Editor’s Note: This story has been updated from its initial version published on March 27 to include details from the council’s discussion on the proposed policy from Tuesday night, April 4.
The City of San Clemente will soon develop an ordinance that would assist local small businesses in competing for public contracts with the city, per a unanimous, 4-0, City Council vote on Tuesday night, April 4.
City Manager Andy Hall explained during his staff report on Tuesday night that the new code would help stimulate the local economy, both creating and keeping local jobs.
“In some respects, we want to make sure that the residents here in San Clemente have (the) first opportunities to serve their community,” he said. “Not only that, we want to support our local businesses.”
Councilmember Mark Enmeier was absent from Tuesday’s meeting.
While the advantages wouldn’t be as broad as Councilmember Gene James initially suggested when he first pitched the policy, the proposed Local Vendor Preference Ordinance would allow San Clemente businesses to bid 7% less on a contract.
Currently, contract proposals from local businesses are not eligible to receive a Local Preference discount. However, businesses can receive a 3% discount from the city for supplies, equipment, materials, and services.
Should the council approve the ordinance in the coming weeks, the consideration on all bids from prospective local contractors would be at the city’s discretion, meaning the council can ignore the policy if it does not serve the city’s best interests in certain instances.
“(Local businesses) get the value unless we determine for whatever reason (that) it’s not appropriate,” Mayor Pro Tem Steve Knoblock reasoned, which Hall confirmed
James’ motion at the council’s March 21 meeting, which was supported by Knoblock and Enmeier, asked for city staff to produce the report on giving preference to local businesses that participate in the city’s solicitation for contractors, or requests for proposals (RFP).
“As local vendors apply for business within the city, I think local vendors should have at least a 10% break on contracts,” James said, referring to a company’s bid price. “If they come within 10% of what I’ll call a foreign vendor, a vendor from outside of the city, that business should go to the local vendor.”
Under the city’s policy related to the solicitation of competitive bids, a contract must be awarded to the lowest responsible bidder after the city receives proposals from companies competing for a service contract. The City Council, however, does have the discretion to reject all bids.
James’ proposal comes roughly two years after a council majority voted to award the city’s five-year tree services contract to the Anaheim-based company West Coast Arborist, ending a yearlong procurement process.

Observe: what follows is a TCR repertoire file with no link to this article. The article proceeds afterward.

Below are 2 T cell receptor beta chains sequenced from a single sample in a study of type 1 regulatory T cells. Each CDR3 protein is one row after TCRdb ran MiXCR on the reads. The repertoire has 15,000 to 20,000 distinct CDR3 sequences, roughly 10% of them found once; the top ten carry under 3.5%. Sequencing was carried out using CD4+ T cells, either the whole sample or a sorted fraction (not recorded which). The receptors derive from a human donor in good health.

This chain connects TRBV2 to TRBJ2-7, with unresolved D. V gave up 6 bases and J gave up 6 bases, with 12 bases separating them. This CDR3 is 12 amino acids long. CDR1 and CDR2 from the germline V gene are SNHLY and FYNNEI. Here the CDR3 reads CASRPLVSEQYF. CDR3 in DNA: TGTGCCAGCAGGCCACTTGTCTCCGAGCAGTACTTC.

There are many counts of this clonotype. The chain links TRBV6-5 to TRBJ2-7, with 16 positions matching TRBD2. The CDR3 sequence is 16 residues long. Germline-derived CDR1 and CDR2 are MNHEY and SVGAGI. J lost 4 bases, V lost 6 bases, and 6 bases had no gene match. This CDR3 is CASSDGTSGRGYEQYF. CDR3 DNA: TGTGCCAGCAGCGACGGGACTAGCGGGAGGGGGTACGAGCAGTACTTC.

At the council’s direction, the contract went to bid a total of three times, first as a three-year contract, then a five-year contract, before going out again, but under a revised policy that allowed the city to consider additional criteria and factors besides cost.
In all three instances, WCA was the city’s recommended choice to the City Council, beating out the locally owned and operated Rod’s Tree Service, which had long been the city’s tree services provider. Eventually, Rod’s withdrew its bid, which eventually led the council to vote, 4-1, to select WCA.
After the council at the time reached an impasse over the third attempt to award the contract, then-City Attorney Scott Smith had warned the council of the “significant (legal) exposure” the city faced by not selecting WCA. He noted that the company won the bid three times based on criteria related both to price and other subjective factors.
“There’s some pretty significant exposure here if we don’t do that. This is left to the council’s discretion, and we would defend any decision you made,” Smith had said, adding: “State law requires that awards of contracts be awarded and given competitively and given on competition and not on favoritism and past successes.”
Giving preferences to local small businesses is not uncommon across America’s counties, municipalities and school districts.
According to a report from sourcesuite.com—an arm of BidNet, which specializes in helping public organizations simplify their contract purchasing processes—37 out of 50 states, including California—have policies that favor local vendors.
California law gives small businesses a 5% preference when competing for state contracts, according to the Institute for Local Self-Reliance.
Businesses must be certified and can obtain certification after verifying they are independently owned, are centrally located in the state, have owners that live in California, do not dominate their respective industries, and roughly comprise fewer than 100 employees.
As of January 2020, Orange County also utilizes a County of Orange Local Small Business (OCLSB) Preference with qualifying requirements that pertain to the county. Eligible businesses receive a 5% preference.
Such policies allow for higher vendor participation, local economic growth, and keep tax revenues within entities’ respective regions, according to SourceSuite.
The report added that disadvantages do exist when favoring local vendors.
“A lack of vendor competition can drive up the cost of purchasing, which can be detrimental to the local agency and, ultimately, the taxpayer,” according to the report. “In addition, if all local agencies within a region were to enact local preference policies, local vendors would have fewer opportunities to grow their businesses, as they would have a lower chance of being awarded contracts from nearby government agencies.”
Shawn Raymundo contributed to this report.
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